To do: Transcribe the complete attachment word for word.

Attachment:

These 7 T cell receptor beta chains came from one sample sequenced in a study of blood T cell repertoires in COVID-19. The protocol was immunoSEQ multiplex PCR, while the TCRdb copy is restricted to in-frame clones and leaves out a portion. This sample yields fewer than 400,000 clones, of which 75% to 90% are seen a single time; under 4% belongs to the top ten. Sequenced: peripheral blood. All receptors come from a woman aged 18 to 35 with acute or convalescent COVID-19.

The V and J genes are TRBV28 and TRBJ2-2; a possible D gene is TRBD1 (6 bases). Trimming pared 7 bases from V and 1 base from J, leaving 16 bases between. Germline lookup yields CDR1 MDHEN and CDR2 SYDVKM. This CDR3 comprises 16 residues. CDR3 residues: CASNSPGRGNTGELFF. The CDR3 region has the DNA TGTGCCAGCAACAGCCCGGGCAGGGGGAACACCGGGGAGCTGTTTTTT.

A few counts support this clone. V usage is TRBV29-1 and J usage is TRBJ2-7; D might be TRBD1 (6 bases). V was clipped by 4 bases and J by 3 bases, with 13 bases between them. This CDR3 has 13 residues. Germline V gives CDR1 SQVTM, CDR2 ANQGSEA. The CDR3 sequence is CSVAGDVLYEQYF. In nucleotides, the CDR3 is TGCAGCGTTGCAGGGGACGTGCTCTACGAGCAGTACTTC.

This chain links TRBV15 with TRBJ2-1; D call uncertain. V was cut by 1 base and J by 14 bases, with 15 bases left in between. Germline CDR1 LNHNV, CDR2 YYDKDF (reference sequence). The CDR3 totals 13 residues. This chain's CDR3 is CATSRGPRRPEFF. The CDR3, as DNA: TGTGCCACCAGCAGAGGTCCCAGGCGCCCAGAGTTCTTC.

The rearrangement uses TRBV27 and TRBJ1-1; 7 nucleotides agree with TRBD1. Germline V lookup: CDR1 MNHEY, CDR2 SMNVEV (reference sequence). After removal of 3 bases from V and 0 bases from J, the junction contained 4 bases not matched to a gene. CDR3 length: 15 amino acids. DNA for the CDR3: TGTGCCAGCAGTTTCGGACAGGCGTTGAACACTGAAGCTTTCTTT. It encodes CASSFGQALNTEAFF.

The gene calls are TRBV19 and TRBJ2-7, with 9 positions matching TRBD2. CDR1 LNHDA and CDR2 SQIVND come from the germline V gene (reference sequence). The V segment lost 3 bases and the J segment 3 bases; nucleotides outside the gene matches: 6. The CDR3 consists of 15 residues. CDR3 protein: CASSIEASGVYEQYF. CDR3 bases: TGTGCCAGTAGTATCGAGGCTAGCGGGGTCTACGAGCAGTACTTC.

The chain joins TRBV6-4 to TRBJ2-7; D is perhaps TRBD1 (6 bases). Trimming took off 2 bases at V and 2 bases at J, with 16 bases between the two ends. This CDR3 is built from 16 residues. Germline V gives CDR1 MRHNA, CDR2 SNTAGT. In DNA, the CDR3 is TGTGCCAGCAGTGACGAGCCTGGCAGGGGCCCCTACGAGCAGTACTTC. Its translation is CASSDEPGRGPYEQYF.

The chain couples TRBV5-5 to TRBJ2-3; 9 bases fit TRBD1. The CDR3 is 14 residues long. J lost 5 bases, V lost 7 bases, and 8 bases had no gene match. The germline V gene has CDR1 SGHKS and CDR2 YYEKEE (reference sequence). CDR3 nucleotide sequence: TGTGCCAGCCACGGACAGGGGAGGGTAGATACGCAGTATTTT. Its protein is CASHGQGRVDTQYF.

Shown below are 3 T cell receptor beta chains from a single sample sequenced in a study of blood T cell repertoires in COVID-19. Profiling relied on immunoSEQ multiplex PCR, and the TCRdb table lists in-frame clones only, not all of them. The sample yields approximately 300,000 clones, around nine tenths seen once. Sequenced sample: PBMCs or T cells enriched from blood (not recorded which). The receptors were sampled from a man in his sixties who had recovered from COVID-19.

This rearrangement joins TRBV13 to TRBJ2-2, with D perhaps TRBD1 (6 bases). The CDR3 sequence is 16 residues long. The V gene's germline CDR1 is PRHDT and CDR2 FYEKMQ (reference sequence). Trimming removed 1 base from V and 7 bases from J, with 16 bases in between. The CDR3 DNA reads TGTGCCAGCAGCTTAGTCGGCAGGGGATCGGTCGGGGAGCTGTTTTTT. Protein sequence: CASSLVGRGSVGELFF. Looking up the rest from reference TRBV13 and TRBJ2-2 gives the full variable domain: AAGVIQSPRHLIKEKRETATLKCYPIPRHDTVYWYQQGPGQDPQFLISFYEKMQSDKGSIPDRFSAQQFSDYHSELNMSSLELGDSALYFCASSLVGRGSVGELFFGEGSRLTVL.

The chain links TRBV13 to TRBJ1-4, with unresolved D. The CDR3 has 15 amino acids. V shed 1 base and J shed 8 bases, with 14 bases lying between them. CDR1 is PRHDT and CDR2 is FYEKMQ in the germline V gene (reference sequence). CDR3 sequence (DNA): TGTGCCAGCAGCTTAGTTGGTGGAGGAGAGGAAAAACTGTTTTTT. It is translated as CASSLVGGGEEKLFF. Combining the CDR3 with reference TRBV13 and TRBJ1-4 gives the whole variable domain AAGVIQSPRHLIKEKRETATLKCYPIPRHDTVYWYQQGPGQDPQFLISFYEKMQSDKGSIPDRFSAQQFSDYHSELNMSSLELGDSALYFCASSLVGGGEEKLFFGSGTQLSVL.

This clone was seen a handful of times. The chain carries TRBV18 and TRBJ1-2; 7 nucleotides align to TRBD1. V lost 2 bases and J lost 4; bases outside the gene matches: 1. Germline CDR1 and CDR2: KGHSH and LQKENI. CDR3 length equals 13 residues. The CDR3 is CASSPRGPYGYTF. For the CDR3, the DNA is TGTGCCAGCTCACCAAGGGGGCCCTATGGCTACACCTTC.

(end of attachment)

These 7 T cell receptor beta chains came from one sample sequenced in a study of blood T cell repertoires in COVID-19. The protocol was immunoSEQ multiplex PCR, while the TCRdb copy is restricted to in-frame clones and leaves out a portion. This sample yields fewer than 400,000 clones, of which 75% to 90% are seen a single time; under 4% belongs to the top ten. Sequenced: peripheral blood. All receptors come from a woman aged 18 to 35 with acute or convalescent COVID-19.

The V and J genes are TRBV28 and TRBJ2-2; a possible D gene is TRBD1 (6 bases). Trimming pared 7 bases from V and 1 base from J, leaving 16 bases between. Germline lookup yields CDR1 MDHEN and CDR2 SYDVKM. This CDR3 comprises 16 residues. CDR3 residues: CASNSPGRGNTGELFF. The CDR3 region has the DNA TGTGCCAGCAACAGCCCGGGCAGGGGGAACACCGGGGAGCTGTTTTTT.

A few counts support this clone. V usage is TRBV29-1 and J usage is TRBJ2-7; D might be TRBD1 (6 bases). V was clipped by 4 bases and J by 3 bases, with 13 bases between them. This CDR3 has 13 residues. Germline V gives CDR1 SQVTM, CDR2 ANQGSEA. The CDR3 sequence is CSVAGDVLYEQYF. In nucleotides, the CDR3 is TGCAGCGTTGCAGGGGACGTGCTCTACGAGCAGTACTTC.

This chain links TRBV15 with TRBJ2-1; D call uncertain. V was cut by 1 base and J by 14 bases, with 15 bases left in between. Germline CDR1 LNHNV, CDR2 YYDKDF (reference sequence). The CDR3 totals 13 residues. This chain's CDR3 is CATSRGPRRPEFF. The CDR3, as DNA: TGTGCCACCAGCAGAGGTCCCAGGCGCCCAGAGTTCTTC.

The rearrangement uses TRBV27 and TRBJ1-1; 7 nucleotides agree with TRBD1. Germline V lookup: CDR1 MNHEY, CDR2 SMNVEV (reference sequence). After removal of 3 bases from V and 0 bases from J, the junction contained 4 bases not matched to a gene. CDR3 length: 15 amino acids. DNA for the CDR3: TGTGCCAGCAGTTTCGGACAGGCGTTGAACACTGAAGCTTTCTTT. It encodes CASSFGQALNTEAFF.

The gene calls are TRBV19 and TRBJ2-7, with 9 positions matching TRBD2. CDR1 LNHDA and CDR2 SQIVND come from the germline V gene (reference sequence). The V segment lost 3 bases and the J segment 3 bases; nucleotides outside the gene matches: 6. The CDR3 consists of 15 residues. CDR3 protein: CASSIEASGVYEQYF. CDR3 bases: TGTGCCAGTAGTATCGAGGCTAGCGGGGTCTACGAGCAGTACTTC.

The chain joins TRBV6-4 to TRBJ2-7; D is perhaps TRBD1 (6 bases). Trimming took off 2 bases at V and 2 bases at J, with 16 bases between the two ends. This CDR3 is built from 16 residues. Germline V gives CDR1 MRHNA, CDR2 SNTAGT. In DNA, the CDR3 is TGTGCCAGCAGTGACGAGCCTGGCAGGGGCCCCTACGAGCAGTACTTC. Its translation is CASSDEPGRGPYEQYF.

The chain couples TRBV5-5 to TRBJ2-3; 9 bases fit TRBD1. The CDR3 is 14 residues long. J lost 5 bases, V lost 7 bases, and 8 bases had no gene match. The germline V gene has CDR1 SGHKS and CDR2 YYEKEE (reference sequence). CDR3 nucleotide sequence: TGTGCCAGCCACGGACAGGGGAGGGTAGATACGCAGTATTTT. Its protein is CASHGQGRVDTQYF.

Shown below are 3 T cell receptor beta chains from a single sample sequenced in a study of blood T cell repertoires in COVID-19. Profiling relied on immunoSEQ multiplex PCR, and the TCRdb table lists in-frame clones only, not all of them. The sample yields approximately 300,000 clones, around nine tenths seen once. Sequenced sample: PBMCs or T cells enriched from blood (not recorded which). The receptors were sampled from a man in his sixties who had recovered from COVID-19.

This rearrangement joins TRBV13 to TRBJ2-2, with D perhaps TRBD1 (6 bases). The CDR3 sequence is 16 residues long. The V gene's germline CDR1 is PRHDT and CDR2 FYEKMQ (reference sequence). Trimming removed 1 base from V and 7 bases from J, with 16 bases in between. The CDR3 DNA reads TGTGCCAGCAGCTTAGTCGGCAGGGGATCGGTCGGGGAGCTGTTTTTT. Protein sequence: CASSLVGRGSVGELFF. Looking up the rest from reference TRBV13 and TRBJ2-2 gives the full variable domain: AAGVIQSPRHLIKEKRETATLKCYPIPRHDTVYWYQQGPGQDPQFLISFYEKMQSDKGSIPDRFSAQQFSDYHSELNMSSLELGDSALYFCASSLVGRGSVGELFFGEGSRLTVL.

The chain links TRBV13 to TRBJ1-4, with unresolved D. The CDR3 has 15 amino acids. V shed 1 base and J shed 8 bases, with 14 bases lying between them. CDR1 is PRHDT and CDR2 is FYEKMQ in the germline V gene (reference sequence). CDR3 sequence (DNA): TGTGCCAGCAGCTTAGTTGGTGGAGGAGAGGAAAAACTGTTTTTT. It is translated as CASSLVGGGEEKLFF. Combining the CDR3 with reference TRBV13 and TRBJ1-4 gives the whole variable domain AAGVIQSPRHLIKEKRETATLKCYPIPRHDTVYWYQQGPGQDPQFLISFYEKMQSDKGSIPDRFSAQQFSDYHSELNMSSLELGDSALYFCASSLVGGGEEKLFFGSGTQLSVL.

This clone was seen a handful of times. The chain carries TRBV18 and TRBJ1-2; 7 nucleotides align to TRBD1. V lost 2 bases and J lost 4; bases outside the gene matches: 1. Germline CDR1 and CDR2: KGHSH and LQKENI. CDR3 length equals 13 residues. The CDR3 is CASSPRGPYGYTF. For the CDR3, the DNA is TGTGCCAGCTCACCAAGGGGGCCCTATGGCTACACCTTC.